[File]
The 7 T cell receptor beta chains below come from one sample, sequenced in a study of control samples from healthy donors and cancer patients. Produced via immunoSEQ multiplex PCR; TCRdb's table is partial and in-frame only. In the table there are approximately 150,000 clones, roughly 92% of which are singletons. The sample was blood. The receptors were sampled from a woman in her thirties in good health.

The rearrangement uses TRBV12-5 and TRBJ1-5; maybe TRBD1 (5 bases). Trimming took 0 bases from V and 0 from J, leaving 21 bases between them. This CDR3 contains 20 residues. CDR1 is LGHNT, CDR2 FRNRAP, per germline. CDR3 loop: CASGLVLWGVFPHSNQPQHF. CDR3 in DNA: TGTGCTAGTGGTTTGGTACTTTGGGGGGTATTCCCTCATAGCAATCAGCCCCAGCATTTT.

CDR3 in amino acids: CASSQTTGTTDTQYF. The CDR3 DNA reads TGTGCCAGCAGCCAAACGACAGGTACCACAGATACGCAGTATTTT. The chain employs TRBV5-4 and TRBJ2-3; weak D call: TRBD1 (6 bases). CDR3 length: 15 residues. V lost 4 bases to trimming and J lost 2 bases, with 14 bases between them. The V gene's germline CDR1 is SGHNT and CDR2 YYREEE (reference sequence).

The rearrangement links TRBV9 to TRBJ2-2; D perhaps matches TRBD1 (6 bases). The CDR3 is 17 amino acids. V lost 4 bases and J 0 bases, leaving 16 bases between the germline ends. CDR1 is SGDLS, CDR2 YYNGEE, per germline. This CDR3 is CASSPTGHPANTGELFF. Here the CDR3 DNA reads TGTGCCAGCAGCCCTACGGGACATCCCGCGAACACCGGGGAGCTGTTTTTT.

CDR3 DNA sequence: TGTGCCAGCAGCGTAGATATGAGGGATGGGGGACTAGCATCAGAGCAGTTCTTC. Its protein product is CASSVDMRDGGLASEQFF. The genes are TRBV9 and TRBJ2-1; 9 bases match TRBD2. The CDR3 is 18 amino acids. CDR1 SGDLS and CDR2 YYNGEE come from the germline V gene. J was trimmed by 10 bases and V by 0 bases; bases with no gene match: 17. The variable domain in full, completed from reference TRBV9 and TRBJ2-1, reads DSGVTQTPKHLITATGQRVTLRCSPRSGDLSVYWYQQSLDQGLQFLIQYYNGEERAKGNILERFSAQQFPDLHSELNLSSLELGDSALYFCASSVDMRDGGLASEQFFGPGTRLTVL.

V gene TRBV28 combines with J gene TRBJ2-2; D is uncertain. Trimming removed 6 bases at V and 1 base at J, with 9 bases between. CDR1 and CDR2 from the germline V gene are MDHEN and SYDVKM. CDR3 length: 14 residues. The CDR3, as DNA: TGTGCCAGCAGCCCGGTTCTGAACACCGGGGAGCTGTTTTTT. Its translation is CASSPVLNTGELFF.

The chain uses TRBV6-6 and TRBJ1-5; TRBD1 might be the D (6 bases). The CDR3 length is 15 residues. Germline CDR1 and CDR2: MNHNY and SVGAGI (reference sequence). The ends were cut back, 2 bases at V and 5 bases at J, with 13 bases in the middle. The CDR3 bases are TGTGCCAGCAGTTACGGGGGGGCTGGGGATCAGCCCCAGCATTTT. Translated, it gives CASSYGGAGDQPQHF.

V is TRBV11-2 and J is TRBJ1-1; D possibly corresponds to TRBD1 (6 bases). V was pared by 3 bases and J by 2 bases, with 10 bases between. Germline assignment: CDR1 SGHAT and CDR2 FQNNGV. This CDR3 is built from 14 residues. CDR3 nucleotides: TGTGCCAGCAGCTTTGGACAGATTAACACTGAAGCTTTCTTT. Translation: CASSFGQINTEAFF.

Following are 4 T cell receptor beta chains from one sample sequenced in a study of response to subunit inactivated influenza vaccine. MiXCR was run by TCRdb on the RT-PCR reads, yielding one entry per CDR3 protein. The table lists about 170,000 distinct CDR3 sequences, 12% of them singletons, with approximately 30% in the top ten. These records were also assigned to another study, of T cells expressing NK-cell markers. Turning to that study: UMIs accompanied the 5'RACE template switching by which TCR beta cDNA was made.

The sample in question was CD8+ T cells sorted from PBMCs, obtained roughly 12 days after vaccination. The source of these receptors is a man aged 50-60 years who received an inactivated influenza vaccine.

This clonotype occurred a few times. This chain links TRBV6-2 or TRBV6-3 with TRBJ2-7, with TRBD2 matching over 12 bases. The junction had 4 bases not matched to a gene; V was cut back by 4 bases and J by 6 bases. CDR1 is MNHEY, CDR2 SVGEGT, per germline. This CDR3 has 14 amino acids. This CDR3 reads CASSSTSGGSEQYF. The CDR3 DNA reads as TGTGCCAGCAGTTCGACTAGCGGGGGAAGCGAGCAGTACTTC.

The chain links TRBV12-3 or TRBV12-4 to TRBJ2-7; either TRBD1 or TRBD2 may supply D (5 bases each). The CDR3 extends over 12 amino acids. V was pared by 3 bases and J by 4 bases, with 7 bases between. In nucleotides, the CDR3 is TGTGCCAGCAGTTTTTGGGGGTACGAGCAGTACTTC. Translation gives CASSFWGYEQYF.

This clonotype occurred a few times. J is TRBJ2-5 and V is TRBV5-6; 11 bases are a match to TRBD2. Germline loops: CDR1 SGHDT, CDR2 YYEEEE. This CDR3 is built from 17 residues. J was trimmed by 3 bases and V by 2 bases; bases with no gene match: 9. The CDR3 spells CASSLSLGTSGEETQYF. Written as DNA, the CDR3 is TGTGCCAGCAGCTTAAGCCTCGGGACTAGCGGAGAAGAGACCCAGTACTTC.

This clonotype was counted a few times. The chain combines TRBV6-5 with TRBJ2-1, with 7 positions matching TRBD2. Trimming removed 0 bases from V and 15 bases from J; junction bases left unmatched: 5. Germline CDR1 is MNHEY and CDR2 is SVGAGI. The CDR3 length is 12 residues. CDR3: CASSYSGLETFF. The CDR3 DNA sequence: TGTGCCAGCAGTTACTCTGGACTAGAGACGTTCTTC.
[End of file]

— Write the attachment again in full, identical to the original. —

The 7 T cell receptor beta chains below come from one sample, sequenced in a study of control samples from healthy donors and cancer patients. Produced via immunoSEQ multiplex PCR; TCRdb's table is partial and in-frame only. In the table there are approximately 150,000 clones, roughly 92% of which are singletons. The sample was blood. The receptors were sampled from a woman in her thirties in good health.

The rearrangement uses TRBV12-5 and TRBJ1-5; maybe TRBD1 (5 bases). Trimming took 0 bases from V and 0 from J, leaving 21 bases between them. This CDR3 contains 20 residues. CDR1 is LGHNT, CDR2 FRNRAP, per germline. CDR3 loop: CASGLVLWGVFPHSNQPQHF. CDR3 in DNA: TGTGCTAGTGGTTTGGTACTTTGGGGGGTATTCCCTCATAGCAATCAGCCCCAGCATTTT.

CDR3 in amino acids: CASSQTTGTTDTQYF. The CDR3 DNA reads TGTGCCAGCAGCCAAACGACAGGTACCACAGATACGCAGTATTTT. The chain employs TRBV5-4 and TRBJ2-3; weak D call: TRBD1 (6 bases). CDR3 length: 15 residues. V lost 4 bases to trimming and J lost 2 bases, with 14 bases between them. The V gene's germline CDR1 is SGHNT and CDR2 YYREEE (reference sequence).

The rearrangement links TRBV9 to TRBJ2-2; D perhaps matches TRBD1 (6 bases). The CDR3 is 17 amino acids. V lost 4 bases and J 0 bases, leaving 16 bases between the germline ends. CDR1 is SGDLS, CDR2 YYNGEE, per germline. This CDR3 is CASSPTGHPANTGELFF. Here the CDR3 DNA reads TGTGCCAGCAGCCCTACGGGACATCCCGCGAACACCGGGGAGCTGTTTTTT.

CDR3 DNA sequence: TGTGCCAGCAGCGTAGATATGAGGGATGGGGGACTAGCATCAGAGCAGTTCTTC. Its protein product is CASSVDMRDGGLASEQFF. The genes are TRBV9 and TRBJ2-1; 9 bases match TRBD2. The CDR3 is 18 amino acids. CDR1 SGDLS and CDR2 YYNGEE come from the germline V gene. J was trimmed by 10 bases and V by 0 bases; bases with no gene match: 17. The variable domain in full, completed from reference TRBV9 and TRBJ2-1, reads DSGVTQTPKHLITATGQRVTLRCSPRSGDLSVYWYQQSLDQGLQFLIQYYNGEERAKGNILERFSAQQFPDLHSELNLSSLELGDSALYFCASSVDMRDGGLASEQFFGPGTRLTVL.

V gene TRBV28 combines with J gene TRBJ2-2; D is uncertain. Trimming removed 6 bases at V and 1 base at J, with 9 bases between. CDR1 and CDR2 from the germline V gene are MDHEN and SYDVKM. CDR3 length: 14 residues. The CDR3, as DNA: TGTGCCAGCAGCCCGGTTCTGAACACCGGGGAGCTGTTTTTT. Its translation is CASSPVLNTGELFF.

The chain uses TRBV6-6 and TRBJ1-5; TRBD1 might be the D (6 bases). The CDR3 length is 15 residues. Germline CDR1 and CDR2: MNHNY and SVGAGI (reference sequence). The ends were cut back, 2 bases at V and 5 bases at J, with 13 bases in the middle. The CDR3 bases are TGTGCCAGCAGTTACGGGGGGGCTGGGGATCAGCCCCAGCATTTT. Translated, it gives CASSYGGAGDQPQHF.

V is TRBV11-2 and J is TRBJ1-1; D possibly corresponds to TRBD1 (6 bases). V was pared by 3 bases and J by 2 bases, with 10 bases between. Germline assignment: CDR1 SGHAT and CDR2 FQNNGV. This CDR3 is built from 14 residues. CDR3 nucleotides: TGTGCCAGCAGCTTTGGACAGATTAACACTGAAGCTTTCTTT. Translation: CASSFGQINTEAFF.

Following are 4 T cell receptor beta chains from one sample sequenced in a study of response to subunit inactivated influenza vaccine. MiXCR was run by TCRdb on the RT-PCR reads, yielding one entry per CDR3 protein. The table lists about 170,000 distinct CDR3 sequences, 12% of them singletons, with approximately 30% in the top ten. These records were also assigned to another study, of T cells expressing NK-cell markers. Turning to that study: UMIs accompanied the 5'RACE template switching by which TCR beta cDNA was made.

The sample in question was CD8+ T cells sorted from PBMCs, obtained roughly 12 days after vaccination. The source of these receptors is a man aged 50-60 years who received an inactivated influenza vaccine.

This clonotype occurred a few times. This chain links TRBV6-2 or TRBV6-3 with TRBJ2-7, with TRBD2 matching over 12 bases. The junction had 4 bases not matched to a gene; V was cut back by 4 bases and J by 6 bases. CDR1 is MNHEY, CDR2 SVGEGT, per germline. This CDR3 has 14 amino acids. This CDR3 reads CASSSTSGGSEQYF. The CDR3 DNA reads as TGTGCCAGCAGTTCGACTAGCGGGGGAAGCGAGCAGTACTTC.

The chain links TRBV12-3 or TRBV12-4 to TRBJ2-7; either TRBD1 or TRBD2 may supply D (5 bases each). The CDR3 extends over 12 amino acids. V was pared by 3 bases and J by 4 bases, with 7 bases between. In nucleotides, the CDR3 is TGTGCCAGCAGTTTTTGGGGGTACGAGCAGTACTTC. Translation gives CASSFWGYEQYF.

This clonotype occurred a few times. J is TRBJ2-5 and V is TRBV5-6; 11 bases are a match to TRBD2. Germline loops: CDR1 SGHDT, CDR2 YYEEEE. This CDR3 is built from 17 residues. J was trimmed by 3 bases and V by 2 bases; bases with no gene match: 9. The CDR3 spells CASSLSLGTSGEETQYF. Written as DNA, the CDR3 is TGTGCCAGCAGCTTAAGCCTCGGGACTAGCGGAGAAGAGACCCAGTACTTC.

This clonotype was counted a few times. The chain combines TRBV6-5 with TRBJ2-1, with 7 positions matching TRBD2. Trimming removed 0 bases from V and 15 bases from J; junction bases left unmatched: 5. Germline CDR1 is MNHEY and CDR2 is SVGAGI. The CDR3 length is 12 residues. CDR3: CASSYSGLETFF. The CDR3 DNA sequence: TGTGCCAGCAGTTACTCTGGACTAGAGACGTTCTTC.